Thursday, May 01, 2008

What Kind Of Capital Is Right For Your Business?

There are two kinds of capital: debt and equity. Both kinds are typically used by a company during its lifetime. Lenders have different objectives than investors and therefore look at different factors about a company when deciding whether or not to invest or make a loan. Keep in mind that while there are two kinds of capital, there are many ways to find money for your company.

Debt is money borrowed, which must be repaid at a set time period and generates income for the lender over that time period. Lending sources include not only banks, but also leasing companies, factoring companies and even individuals.

Lending sources look primarily at two factors: how risky the loan is; and whether the company can generate sufficient cash to pay the interest and repay the principal. The growth potential of the company is secondary; the primary considerations are the track record and asset base of the company. Usually the debt must be secured against the assets of the company and very commonly must also be secured against the assets of the owner of the company, also called a personal guarantee.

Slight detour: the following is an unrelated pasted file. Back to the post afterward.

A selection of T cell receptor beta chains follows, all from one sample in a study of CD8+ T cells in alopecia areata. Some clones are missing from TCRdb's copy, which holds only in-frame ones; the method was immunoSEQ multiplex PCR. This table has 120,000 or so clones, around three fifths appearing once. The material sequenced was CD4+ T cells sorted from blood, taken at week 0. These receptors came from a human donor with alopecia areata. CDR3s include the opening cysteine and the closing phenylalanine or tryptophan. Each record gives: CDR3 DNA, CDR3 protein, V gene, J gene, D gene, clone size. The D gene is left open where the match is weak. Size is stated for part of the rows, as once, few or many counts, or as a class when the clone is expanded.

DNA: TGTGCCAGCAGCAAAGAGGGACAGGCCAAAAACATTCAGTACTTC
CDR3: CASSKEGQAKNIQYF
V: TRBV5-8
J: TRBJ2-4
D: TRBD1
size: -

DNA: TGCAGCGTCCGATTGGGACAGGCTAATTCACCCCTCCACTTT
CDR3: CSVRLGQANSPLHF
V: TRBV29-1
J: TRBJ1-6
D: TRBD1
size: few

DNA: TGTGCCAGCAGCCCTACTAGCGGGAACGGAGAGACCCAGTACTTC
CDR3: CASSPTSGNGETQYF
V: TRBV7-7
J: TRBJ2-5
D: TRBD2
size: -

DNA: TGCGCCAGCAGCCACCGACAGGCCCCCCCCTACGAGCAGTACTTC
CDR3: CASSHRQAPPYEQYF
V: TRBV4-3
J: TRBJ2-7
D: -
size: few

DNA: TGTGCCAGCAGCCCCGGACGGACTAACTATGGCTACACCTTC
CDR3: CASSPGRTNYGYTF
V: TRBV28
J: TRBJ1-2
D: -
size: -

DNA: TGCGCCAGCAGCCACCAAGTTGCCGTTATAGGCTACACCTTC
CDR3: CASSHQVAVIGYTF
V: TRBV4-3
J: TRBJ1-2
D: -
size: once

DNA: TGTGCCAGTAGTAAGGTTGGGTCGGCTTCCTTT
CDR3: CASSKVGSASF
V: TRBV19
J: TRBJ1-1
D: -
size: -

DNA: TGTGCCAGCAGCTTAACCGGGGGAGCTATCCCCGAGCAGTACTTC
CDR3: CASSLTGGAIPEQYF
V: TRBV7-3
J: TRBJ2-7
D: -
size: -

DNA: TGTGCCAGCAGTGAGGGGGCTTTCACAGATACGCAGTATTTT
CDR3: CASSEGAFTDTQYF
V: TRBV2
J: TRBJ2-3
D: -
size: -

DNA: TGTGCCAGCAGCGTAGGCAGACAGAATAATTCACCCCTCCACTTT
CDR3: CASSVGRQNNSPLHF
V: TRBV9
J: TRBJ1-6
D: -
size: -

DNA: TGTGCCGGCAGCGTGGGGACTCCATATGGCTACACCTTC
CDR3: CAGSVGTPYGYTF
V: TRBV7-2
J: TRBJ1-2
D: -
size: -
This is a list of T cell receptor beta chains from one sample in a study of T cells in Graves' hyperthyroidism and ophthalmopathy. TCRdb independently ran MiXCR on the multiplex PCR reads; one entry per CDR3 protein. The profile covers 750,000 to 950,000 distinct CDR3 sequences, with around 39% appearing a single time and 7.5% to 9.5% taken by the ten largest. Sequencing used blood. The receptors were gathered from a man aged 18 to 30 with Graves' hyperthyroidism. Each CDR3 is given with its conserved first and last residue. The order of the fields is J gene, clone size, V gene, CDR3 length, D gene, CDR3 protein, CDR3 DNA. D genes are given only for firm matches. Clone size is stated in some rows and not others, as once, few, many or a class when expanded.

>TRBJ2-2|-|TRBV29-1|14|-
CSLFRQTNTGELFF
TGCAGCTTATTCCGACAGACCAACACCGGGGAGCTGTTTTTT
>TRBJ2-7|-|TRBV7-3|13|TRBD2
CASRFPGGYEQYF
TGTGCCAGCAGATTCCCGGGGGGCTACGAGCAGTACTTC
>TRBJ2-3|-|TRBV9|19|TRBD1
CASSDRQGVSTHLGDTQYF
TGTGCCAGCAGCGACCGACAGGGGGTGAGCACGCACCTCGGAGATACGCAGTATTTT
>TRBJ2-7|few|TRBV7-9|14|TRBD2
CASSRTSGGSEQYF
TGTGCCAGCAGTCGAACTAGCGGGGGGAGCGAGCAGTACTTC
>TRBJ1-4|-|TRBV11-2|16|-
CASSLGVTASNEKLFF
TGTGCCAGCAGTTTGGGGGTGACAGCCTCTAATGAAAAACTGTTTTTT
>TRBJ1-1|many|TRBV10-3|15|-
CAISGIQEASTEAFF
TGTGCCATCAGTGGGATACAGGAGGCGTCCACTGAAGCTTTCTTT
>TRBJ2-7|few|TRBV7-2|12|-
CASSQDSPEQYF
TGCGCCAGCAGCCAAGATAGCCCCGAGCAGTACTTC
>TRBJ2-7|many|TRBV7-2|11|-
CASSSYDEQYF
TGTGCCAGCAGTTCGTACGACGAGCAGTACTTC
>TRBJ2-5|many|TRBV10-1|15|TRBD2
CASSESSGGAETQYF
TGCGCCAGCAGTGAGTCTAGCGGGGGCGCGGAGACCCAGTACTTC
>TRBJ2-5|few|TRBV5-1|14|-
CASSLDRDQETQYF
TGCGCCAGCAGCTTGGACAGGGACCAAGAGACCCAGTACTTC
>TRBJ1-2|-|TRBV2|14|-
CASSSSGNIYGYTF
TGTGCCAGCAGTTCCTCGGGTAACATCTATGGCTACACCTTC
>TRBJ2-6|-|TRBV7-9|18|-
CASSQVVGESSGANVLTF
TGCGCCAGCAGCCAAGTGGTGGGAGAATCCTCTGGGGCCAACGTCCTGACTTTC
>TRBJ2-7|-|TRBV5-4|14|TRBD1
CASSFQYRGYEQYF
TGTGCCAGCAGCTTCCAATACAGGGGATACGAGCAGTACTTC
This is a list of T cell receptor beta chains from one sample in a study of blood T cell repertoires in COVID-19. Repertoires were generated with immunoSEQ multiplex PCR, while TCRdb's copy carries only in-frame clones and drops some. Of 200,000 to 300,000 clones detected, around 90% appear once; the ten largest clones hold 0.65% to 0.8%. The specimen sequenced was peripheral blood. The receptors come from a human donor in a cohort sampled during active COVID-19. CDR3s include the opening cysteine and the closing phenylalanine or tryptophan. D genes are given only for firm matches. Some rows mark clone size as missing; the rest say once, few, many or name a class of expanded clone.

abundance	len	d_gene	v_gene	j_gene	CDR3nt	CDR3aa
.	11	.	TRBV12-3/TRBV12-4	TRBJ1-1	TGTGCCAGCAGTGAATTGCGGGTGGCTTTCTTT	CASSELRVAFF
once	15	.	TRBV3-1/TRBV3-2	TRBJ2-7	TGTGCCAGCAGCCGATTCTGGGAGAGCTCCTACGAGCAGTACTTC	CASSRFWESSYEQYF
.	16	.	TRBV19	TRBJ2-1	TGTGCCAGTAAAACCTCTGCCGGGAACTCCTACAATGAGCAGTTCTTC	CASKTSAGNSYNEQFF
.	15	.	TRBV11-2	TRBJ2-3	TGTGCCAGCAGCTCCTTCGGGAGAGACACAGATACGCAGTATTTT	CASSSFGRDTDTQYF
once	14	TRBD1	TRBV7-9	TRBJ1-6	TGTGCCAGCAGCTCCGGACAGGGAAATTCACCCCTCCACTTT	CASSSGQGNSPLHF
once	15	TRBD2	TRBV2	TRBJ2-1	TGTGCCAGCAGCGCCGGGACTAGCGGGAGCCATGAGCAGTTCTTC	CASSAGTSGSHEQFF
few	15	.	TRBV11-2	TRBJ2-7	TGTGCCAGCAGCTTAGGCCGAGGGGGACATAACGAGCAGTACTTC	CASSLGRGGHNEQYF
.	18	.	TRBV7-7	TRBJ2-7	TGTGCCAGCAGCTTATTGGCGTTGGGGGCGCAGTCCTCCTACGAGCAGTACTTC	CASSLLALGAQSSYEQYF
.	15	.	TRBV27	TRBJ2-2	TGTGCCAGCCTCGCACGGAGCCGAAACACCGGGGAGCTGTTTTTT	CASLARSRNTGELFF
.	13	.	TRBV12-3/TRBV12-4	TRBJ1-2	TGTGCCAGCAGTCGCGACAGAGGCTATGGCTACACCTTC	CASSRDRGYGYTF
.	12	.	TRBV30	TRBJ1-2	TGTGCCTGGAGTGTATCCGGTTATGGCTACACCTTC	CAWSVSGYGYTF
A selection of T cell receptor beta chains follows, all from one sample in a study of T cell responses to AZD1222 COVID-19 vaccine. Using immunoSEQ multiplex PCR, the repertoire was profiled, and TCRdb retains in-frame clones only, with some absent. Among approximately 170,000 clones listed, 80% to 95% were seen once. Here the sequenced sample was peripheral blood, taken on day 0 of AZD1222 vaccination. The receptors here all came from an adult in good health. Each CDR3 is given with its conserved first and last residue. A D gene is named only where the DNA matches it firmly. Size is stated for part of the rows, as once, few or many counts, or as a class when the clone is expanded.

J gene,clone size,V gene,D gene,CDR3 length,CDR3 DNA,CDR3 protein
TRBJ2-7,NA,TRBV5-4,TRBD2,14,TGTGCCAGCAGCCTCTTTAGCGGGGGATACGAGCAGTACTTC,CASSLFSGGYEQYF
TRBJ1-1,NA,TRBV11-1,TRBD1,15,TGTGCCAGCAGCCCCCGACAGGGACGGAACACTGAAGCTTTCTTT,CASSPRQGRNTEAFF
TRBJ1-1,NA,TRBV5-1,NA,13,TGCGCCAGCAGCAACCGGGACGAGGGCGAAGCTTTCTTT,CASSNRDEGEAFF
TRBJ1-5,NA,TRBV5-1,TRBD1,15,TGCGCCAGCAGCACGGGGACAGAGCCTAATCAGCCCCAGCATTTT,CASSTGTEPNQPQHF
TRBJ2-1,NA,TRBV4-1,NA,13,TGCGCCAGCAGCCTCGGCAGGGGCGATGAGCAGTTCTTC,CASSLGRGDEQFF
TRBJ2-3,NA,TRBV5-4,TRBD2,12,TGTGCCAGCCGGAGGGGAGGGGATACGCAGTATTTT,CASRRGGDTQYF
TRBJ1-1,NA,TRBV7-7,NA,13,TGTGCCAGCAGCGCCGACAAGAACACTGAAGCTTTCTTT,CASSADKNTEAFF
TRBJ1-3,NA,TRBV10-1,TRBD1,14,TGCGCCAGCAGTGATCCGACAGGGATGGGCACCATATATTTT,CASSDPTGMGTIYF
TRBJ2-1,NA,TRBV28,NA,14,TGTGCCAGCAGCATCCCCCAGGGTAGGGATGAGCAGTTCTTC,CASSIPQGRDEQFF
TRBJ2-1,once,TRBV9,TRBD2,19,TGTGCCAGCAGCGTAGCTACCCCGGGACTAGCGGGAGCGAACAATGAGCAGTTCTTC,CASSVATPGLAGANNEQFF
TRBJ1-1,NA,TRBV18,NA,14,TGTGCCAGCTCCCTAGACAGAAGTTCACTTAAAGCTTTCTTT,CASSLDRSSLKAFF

Assets of the company are not usually given full book value in securing a loan. In other words, if your inventory has a book value of $50,000 (or it cost you $50,000 to produce that inventory) a lending source will only give you 50% to 75% of that value. The reason being is that the lending source is not in your business and would have to quickly liquidate the inventory, rather than selling it at market prices.

Accounts receivable, or money that is owed to you from customers who have previously purchased your product but not paid for it yet, are also discounted. Using the same example, $50,000 worth of accounts receivable may only be worth 60% to 70% of that value to the lending source. Customers may not pay the full amount owed, or feel they have to pay for the product at all, if an outside lending source is demanding payment. And so on.…with equipment, land, buildings, furniture, fixtures and what ever other assets the company has, the same general rule applies.

The lender often requests that the personal assets of the owner of the company are pledged as a contingency and as a gesture of faith by the owner. Obviously, if the owner of the company does not believe in his/her own company's ability to repay the loan, why should the lending source?

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